"The men who come to OneTaste are men who are so sick of having to pretend like they know what they’re doing."
This is the third in a four-part series of interviews I had with Nicole Daedone, who is emerging as the leader of the slow-sex movement and who founded the OneTaste urban retreat center in San Francisco. OneTaste invites men and women to learn about mindful sexuality by participating in workshops, yoga, and (for residents only) controversial "OMing" sessions in which men stroke women to orgasm during daily morning sessions. To read the third part of the interview with Nicole, read more.
TrèsSugar: Why do you think men come to OneTaste? Is it different from why women do?
Nicole Daedone: Everyone is coming to plug into the same thing. But there is a gender differentiation. My experience with most men is that they can sense that the kind of power that they have in our culture is a precarious thing. Because it’s not real, it’s not based on truth. It’s crumbling, right? We’re watching that everywhere, so most of the guys that I see who come in don’t really want to hold the power of sexuality. They don’t want to be the sole holders of this thing.
How we have sexuality set up at this point is a subject-object relationship and so it’s just inaccurate. Guys are thinking, “But I have power” and women are thinking, “But I’m the victim." We know that's not true; we want to find that right true relationship. The men who come to OneTaste are men who are so sick of having to pretend like they know what they’re doing.
TS: Regarding the OMing sessions, how does it help men to unload their sense of having to hold the power, as you put it, when they're touching women and bringing them to orgasm? I'm sure this is very misunderstood!
ND: The primary reason that it’s misunderstood is what I was talking about with the subject-object issue. If you look at it like something is operating on something, like “he is doing something to her,” you miss the point of what’s actually happening. It’s this amazing feedback loop, a kind of surrendering into a field of sexuality. Both people are plugging into something together and playing different roles in it.
TS: In tantric sex, there's an emphasis on eye contact. But in the article about OneTaste in the New York Times, the writer says there's a no eye contact rule. I think that could be misconstrued as something really anonymous and weird.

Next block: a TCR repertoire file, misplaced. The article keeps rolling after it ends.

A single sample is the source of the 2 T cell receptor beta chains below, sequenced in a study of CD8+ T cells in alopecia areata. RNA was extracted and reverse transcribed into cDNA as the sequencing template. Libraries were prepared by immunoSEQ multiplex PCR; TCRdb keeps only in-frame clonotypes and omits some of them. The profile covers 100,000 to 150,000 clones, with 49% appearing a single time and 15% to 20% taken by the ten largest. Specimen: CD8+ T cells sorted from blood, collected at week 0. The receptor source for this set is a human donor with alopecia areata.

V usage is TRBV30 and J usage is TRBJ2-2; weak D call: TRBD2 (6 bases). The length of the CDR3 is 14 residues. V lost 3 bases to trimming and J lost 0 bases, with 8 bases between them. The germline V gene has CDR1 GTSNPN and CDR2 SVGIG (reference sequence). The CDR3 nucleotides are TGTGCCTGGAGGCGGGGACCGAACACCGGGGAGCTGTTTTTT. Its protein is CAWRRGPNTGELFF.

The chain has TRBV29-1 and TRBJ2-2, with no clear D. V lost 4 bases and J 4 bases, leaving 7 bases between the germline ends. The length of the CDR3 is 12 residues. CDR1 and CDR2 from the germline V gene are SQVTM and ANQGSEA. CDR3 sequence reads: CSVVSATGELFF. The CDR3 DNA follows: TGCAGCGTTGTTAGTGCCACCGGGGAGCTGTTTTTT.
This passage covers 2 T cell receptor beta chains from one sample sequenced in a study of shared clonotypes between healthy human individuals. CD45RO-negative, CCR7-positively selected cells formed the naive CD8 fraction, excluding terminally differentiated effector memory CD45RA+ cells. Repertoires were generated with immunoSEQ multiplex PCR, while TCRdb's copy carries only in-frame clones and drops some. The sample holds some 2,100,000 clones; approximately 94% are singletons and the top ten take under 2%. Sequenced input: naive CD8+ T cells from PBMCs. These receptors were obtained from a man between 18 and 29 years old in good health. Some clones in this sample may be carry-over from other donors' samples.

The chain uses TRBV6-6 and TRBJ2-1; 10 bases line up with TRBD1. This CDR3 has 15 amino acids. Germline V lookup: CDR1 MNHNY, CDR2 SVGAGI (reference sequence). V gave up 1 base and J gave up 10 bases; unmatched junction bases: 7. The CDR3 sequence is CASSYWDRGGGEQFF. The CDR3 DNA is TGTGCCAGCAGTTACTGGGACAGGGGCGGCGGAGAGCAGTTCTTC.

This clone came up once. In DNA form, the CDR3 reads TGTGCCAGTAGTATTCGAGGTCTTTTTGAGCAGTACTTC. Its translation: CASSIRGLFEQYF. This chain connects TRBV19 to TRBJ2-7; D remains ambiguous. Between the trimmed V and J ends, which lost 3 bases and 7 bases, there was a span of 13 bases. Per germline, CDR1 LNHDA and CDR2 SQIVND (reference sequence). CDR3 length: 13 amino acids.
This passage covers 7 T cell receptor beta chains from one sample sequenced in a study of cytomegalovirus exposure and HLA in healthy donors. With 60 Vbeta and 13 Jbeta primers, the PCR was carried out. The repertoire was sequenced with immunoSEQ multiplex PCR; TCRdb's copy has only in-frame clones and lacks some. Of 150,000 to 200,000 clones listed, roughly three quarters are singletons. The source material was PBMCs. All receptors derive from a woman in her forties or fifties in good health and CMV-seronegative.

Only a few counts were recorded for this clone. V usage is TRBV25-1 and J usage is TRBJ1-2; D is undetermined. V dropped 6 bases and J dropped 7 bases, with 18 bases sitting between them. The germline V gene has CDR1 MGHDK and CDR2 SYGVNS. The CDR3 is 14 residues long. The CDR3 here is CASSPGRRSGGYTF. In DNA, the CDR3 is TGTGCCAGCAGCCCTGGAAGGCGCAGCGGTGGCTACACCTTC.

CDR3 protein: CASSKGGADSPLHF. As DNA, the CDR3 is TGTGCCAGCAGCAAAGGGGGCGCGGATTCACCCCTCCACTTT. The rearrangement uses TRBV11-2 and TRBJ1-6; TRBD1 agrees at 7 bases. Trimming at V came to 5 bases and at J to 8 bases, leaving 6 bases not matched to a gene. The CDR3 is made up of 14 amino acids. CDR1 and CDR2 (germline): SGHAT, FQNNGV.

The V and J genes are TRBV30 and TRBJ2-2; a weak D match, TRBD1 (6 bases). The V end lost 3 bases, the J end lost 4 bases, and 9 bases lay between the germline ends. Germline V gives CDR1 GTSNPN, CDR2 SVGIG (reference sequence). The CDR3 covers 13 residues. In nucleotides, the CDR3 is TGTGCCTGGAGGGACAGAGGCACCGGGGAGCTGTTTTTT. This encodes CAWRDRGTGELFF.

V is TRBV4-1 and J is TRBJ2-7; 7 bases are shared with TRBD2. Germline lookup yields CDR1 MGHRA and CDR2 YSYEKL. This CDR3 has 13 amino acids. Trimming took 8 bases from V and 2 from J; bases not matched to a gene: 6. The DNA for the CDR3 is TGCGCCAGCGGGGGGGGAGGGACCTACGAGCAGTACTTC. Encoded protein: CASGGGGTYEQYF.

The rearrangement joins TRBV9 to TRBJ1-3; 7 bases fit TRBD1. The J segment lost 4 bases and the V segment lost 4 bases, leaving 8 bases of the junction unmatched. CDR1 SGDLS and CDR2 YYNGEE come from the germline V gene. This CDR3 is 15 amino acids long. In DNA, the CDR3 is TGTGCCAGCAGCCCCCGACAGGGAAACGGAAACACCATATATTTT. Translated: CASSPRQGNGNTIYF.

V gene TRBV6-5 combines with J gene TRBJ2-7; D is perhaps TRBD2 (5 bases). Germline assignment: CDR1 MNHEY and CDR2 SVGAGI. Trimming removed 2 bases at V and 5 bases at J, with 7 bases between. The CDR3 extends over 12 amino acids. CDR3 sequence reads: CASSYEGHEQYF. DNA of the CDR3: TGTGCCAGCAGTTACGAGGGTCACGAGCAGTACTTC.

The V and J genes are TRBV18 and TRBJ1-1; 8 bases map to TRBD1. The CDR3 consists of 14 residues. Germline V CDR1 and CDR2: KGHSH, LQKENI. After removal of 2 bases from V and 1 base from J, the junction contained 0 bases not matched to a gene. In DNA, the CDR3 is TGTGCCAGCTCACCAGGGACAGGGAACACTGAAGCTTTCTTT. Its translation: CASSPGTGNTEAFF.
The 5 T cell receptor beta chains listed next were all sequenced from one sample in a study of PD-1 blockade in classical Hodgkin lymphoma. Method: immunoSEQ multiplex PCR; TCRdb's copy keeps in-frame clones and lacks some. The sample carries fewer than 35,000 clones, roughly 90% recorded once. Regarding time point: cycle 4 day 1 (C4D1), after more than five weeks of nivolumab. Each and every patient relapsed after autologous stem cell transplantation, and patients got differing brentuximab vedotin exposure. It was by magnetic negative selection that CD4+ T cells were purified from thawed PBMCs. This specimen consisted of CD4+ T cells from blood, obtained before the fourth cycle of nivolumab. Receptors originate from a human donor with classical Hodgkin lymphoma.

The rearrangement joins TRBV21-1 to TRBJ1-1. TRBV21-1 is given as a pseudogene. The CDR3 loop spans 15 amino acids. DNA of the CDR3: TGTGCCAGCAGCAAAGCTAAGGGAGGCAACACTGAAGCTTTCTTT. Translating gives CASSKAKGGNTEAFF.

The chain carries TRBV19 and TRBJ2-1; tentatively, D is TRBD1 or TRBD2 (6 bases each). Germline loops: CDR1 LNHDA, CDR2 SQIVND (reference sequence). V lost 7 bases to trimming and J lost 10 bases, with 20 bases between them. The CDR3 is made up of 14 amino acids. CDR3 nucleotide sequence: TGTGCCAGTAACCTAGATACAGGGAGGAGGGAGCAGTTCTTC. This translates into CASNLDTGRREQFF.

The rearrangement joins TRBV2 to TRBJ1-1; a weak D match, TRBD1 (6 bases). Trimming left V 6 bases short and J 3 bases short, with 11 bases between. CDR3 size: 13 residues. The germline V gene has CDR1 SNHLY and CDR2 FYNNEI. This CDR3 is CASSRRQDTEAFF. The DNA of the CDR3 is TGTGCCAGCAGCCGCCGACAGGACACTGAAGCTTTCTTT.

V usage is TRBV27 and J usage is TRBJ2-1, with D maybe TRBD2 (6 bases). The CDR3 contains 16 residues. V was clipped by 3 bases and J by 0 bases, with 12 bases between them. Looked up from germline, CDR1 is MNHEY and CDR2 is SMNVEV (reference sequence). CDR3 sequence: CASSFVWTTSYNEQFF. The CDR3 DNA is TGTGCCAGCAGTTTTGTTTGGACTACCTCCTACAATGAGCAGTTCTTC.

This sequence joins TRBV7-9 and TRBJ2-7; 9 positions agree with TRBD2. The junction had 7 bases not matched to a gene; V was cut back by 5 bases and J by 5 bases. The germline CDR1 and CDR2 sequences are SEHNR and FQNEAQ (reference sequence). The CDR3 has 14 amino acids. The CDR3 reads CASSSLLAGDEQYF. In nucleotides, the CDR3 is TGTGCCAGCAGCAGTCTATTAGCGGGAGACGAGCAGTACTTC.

ND: There's actually no rule that you have to make eye contact. I’m saying, “Look, you don’t have to look into each other’s eyes.” I know that as a woman, I’ve done a lot more eye gazing than I was actually comfortable with and then what I’m doing is that I’m looking at him and wondering if I really look attractive. Then all of a sudden I’m contorting my face to make sure it looks attractive and then I’m no longer focusing on the sensation of no longer focusing on the attraction.
TS: There’s this idea that intimacy might only happen if you’re gazing into somebody’s eyes.
ND: I’ll have this experience with my boyfriend where my back will be to the door and I’ll feel him come into the room. That is such a subtle level of intimacy that we very often miss because we so rely on our visual sense. More what I’m saying is let’s take these things that we overly rely on and sometimes just be willing to not rely on those but not exclude them. I’m not interested in excluding anything, I’m interested in including more.
TS: For some women, male sexuality just feels toxic. I don't think it's inherently so, but perhaps becomes that way.
ND: I think that the reason it becomes toxic is because it doesn’t have counterbalance. I think that we have male sexuality that has grown up like this, and female sexuality that has grown up like this, and so I think it just gets out of balance and wonky.
One of the feminist things we can do today is say, “Hey, wait a minute. I’m responsible for this, I’m not being victimized by this sex that’s coming at me." I deal with these guys trying to find the tiniest spot on a woman’s body after however many years of having a woman not talk to them about their sexuality except to say, “No” or “I don’t like that,” or like “Ewww.” So these guys have as many issues as the women!